Is social media causing an increase in people seeking plastic surgery?

August 11, 2012

It’s estimated that more than 1 billion people worldwide now use social media websites such as Facebook and Twitter, with as many as 600 million frequenting these and similar sites daily, according to NewMediaTrendWatch.com. And now experts say that the popularity of social media may be fueling an increase in the number of people seeking plastice surgery.

“People will come in and say, ‘I saw myself in the mirror, but I didn’t really notice it until I saw myself on Facebook or on my iPhone or iPad,’” a New York plastic surgeon recently told Mashable.com. “When you look in the mirror you’re seeing the mirror image of yourself. But when you see yourself on social media, you’re seeing yourself the way the world sees you.”

It’s so common that some doctors have started calling procedures influenced by social media “Facebook facelifts,” even if they don’t include a traditional facelift procedure.

Experts say the recent increase in the number of chin augmentation surgeries may be due to social media, as it is a feature that many may not notice until they frequently view images of themselves online. According to the Amercian Society for Aesthetic Plastic Surgery (ASAPS), there was a nearly 10 percent increase in the number of chin augmentations performed by member surgeons between 2010 and 2011.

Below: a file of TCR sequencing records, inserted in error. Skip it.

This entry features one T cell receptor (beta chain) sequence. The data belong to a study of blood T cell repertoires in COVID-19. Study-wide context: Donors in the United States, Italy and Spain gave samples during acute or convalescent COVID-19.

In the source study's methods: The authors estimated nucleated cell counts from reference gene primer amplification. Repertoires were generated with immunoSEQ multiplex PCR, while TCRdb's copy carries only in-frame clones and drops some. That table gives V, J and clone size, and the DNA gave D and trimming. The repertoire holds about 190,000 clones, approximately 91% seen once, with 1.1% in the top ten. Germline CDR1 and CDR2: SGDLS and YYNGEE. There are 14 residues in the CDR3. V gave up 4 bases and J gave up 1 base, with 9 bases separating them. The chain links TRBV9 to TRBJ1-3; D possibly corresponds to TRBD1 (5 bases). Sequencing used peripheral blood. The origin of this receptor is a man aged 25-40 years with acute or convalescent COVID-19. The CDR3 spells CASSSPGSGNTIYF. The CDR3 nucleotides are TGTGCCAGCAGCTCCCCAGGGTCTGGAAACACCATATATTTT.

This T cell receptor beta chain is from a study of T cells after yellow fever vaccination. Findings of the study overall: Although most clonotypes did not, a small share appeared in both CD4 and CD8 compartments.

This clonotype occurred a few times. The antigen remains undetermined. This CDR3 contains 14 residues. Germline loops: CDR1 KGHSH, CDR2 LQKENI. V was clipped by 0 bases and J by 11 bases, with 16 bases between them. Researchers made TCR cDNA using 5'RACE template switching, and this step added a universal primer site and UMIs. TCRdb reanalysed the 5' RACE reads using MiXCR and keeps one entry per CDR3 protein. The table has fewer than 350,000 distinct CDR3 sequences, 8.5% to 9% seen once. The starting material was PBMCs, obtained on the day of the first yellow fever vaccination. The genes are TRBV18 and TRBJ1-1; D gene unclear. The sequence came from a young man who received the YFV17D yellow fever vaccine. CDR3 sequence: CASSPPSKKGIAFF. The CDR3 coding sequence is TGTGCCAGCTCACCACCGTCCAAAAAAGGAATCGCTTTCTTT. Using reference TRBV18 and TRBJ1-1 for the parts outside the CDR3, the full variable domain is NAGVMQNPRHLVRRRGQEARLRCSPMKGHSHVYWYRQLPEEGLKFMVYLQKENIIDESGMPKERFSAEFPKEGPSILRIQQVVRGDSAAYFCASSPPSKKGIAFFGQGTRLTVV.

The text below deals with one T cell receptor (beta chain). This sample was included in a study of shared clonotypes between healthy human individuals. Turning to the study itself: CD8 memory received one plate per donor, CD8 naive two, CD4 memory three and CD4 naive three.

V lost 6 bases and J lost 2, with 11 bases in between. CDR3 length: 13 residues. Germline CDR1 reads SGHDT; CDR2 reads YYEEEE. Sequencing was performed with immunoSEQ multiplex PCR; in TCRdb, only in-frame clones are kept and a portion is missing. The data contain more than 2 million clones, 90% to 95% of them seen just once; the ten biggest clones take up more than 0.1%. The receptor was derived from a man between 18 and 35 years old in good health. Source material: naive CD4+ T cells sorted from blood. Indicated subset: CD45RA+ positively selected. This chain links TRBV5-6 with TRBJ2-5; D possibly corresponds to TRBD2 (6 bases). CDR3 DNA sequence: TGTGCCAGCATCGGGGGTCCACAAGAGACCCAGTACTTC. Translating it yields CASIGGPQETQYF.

Triana Lavey, a 37-year-old news producer from Los Angeles, recently told ABC News that social media was behind her decision to get $15,000 worth of cosmetic procedures, including a chin augmentation, nose job and fat grafting on her face.

“I have been self-conscious about my chin, and it’s all stemming from these Facebook photos,” Lavey told the news provider. “I think that social media has really changed so much about how we look at ourselves and judge ourselves. Ten years ago, I don’t think I even noticed that I had a weak chin.”

Because social media is so ubiquitous, many are unable to simply avoid going on the websites to avoid seeing unflattering photos of themselves. Additionally, using these sites is required for many people’s jobs.

“Where my career is headed and the industry is headed, I have to be on social media,” Lavey told ABC News.

While plastic surgery is a good option for many people looking to enhance their appearance for social media, experts say it is important to choose a licensed, board-certified plastic surgeon in order to ensure safety.

Taken from: http://www.surgery.org/consumers/plastic-surgery-news-briefs

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